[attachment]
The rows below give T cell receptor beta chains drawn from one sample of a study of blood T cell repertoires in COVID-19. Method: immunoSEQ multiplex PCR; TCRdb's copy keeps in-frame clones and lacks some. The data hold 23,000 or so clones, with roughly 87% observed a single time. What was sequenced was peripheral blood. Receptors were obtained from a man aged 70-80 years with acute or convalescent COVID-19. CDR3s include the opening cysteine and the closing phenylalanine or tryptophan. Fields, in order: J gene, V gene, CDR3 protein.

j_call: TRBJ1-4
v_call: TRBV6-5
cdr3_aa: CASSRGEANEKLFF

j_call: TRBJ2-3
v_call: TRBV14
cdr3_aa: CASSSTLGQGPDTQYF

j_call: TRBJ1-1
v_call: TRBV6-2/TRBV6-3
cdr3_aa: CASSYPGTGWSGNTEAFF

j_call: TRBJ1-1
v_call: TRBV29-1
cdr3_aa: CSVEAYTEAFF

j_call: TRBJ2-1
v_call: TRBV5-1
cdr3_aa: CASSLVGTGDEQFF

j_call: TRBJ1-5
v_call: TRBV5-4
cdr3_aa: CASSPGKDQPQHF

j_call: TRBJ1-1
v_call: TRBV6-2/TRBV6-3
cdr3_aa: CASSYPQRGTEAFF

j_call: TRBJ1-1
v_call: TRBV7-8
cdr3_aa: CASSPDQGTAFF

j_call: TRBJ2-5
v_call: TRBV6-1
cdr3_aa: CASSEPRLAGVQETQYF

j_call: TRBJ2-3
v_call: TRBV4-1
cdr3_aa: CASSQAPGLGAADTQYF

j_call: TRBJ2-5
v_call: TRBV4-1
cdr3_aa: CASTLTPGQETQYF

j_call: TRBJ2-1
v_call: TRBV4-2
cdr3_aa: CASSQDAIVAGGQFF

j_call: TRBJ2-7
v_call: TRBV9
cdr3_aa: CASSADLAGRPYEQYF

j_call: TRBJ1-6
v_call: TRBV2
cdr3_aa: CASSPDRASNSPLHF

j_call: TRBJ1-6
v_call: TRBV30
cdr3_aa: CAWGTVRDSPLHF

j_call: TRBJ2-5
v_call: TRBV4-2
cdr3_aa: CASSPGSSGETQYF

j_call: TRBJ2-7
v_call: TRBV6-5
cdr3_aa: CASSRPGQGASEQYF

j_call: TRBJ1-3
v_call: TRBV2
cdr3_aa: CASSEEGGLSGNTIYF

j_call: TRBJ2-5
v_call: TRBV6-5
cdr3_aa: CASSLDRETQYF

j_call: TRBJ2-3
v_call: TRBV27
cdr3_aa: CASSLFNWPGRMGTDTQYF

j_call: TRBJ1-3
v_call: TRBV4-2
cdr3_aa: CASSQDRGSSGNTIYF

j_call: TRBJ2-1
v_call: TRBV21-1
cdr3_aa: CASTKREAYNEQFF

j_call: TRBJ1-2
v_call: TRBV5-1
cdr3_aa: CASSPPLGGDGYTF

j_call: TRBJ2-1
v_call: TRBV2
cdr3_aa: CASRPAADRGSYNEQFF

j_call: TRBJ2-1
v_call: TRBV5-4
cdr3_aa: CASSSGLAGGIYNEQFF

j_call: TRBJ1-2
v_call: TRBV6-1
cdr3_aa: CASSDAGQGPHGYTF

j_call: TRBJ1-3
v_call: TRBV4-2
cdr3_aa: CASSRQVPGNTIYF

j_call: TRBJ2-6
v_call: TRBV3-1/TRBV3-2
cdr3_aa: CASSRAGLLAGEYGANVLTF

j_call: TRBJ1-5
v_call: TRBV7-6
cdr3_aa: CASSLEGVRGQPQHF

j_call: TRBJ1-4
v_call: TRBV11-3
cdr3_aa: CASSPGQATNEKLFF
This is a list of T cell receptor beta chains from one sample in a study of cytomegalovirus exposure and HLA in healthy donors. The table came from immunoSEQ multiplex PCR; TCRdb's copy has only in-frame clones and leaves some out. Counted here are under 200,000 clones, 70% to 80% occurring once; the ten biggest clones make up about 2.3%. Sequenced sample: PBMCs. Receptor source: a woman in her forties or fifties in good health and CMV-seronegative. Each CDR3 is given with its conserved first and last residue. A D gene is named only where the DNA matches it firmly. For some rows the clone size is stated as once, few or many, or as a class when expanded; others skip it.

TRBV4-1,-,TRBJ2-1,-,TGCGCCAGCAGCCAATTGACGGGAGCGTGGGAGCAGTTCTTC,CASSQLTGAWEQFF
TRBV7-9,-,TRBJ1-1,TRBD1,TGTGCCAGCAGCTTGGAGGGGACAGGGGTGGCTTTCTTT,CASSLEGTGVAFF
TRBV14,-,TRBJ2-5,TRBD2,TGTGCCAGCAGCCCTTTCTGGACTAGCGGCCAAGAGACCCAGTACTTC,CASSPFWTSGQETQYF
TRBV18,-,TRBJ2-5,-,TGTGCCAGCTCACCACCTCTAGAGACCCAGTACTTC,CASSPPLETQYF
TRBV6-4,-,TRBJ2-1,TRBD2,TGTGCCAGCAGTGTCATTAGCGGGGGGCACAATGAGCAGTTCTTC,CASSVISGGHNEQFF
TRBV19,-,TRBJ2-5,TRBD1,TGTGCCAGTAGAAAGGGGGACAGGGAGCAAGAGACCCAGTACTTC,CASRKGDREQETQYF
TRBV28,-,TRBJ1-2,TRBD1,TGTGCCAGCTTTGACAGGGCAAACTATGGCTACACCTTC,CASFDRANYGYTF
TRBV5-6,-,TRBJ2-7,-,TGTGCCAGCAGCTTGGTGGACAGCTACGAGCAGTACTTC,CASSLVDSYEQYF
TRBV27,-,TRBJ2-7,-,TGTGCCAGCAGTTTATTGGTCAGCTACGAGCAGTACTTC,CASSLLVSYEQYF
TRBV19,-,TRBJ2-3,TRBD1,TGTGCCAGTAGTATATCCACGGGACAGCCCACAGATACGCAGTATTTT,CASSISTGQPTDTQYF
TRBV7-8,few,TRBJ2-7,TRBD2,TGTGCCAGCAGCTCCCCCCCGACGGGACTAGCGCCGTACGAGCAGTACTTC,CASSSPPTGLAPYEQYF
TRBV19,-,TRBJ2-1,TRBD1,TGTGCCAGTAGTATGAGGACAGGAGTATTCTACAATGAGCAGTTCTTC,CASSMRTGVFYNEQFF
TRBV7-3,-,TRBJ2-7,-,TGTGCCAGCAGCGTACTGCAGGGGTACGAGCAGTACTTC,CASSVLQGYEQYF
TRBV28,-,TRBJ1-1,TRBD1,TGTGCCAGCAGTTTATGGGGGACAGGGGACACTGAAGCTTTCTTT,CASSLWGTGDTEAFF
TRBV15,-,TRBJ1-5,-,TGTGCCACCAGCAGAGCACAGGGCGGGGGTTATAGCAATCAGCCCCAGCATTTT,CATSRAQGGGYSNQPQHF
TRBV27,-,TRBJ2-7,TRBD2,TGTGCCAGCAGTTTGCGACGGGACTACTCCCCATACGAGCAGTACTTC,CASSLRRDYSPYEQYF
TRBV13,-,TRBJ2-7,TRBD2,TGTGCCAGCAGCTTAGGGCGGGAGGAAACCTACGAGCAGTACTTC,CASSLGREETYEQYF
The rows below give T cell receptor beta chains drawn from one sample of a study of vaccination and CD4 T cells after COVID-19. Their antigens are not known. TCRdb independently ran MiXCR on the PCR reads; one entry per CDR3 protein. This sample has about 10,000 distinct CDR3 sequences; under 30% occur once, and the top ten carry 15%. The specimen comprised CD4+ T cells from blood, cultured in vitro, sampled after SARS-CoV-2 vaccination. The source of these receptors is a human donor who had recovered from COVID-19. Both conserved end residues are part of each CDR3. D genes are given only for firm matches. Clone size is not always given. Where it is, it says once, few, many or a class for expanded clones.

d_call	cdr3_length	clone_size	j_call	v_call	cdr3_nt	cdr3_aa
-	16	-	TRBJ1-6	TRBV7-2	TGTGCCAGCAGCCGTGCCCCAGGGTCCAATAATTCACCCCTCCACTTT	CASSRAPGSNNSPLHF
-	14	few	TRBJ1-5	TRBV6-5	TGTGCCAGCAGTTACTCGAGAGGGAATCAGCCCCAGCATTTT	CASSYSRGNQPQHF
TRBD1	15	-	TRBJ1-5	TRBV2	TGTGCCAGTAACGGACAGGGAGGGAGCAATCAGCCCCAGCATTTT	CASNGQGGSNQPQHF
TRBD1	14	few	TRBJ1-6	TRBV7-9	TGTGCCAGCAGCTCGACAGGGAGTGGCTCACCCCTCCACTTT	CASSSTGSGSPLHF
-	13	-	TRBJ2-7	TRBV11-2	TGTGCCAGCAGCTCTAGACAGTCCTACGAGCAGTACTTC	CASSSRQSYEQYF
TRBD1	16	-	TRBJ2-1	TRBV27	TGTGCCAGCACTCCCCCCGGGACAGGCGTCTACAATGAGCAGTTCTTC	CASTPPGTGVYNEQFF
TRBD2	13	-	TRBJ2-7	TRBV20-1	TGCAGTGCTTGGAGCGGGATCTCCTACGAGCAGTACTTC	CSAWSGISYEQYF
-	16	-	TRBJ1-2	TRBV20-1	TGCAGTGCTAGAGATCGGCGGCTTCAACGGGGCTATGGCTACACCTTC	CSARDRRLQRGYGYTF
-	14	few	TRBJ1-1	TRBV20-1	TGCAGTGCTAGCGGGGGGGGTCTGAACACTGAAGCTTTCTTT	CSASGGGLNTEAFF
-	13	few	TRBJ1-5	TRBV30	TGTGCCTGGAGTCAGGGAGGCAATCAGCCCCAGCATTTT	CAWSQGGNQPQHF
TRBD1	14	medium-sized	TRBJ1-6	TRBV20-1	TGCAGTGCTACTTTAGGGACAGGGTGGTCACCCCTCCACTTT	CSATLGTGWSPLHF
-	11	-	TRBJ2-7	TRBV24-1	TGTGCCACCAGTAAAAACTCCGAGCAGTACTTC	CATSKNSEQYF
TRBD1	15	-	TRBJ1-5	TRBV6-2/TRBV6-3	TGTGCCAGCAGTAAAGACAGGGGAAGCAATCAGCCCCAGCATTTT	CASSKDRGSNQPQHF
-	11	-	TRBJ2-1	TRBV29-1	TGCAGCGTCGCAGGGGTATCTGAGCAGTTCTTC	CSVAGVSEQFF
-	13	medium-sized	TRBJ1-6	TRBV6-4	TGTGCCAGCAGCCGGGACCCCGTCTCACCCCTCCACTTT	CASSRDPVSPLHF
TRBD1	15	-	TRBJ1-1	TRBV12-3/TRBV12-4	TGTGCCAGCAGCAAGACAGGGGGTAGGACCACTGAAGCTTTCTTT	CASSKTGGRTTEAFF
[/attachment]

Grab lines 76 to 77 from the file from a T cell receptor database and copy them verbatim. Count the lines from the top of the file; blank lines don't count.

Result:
cdr3_aa: CASSSGLAGGIYNEQFF

j_call: TRBJ1-2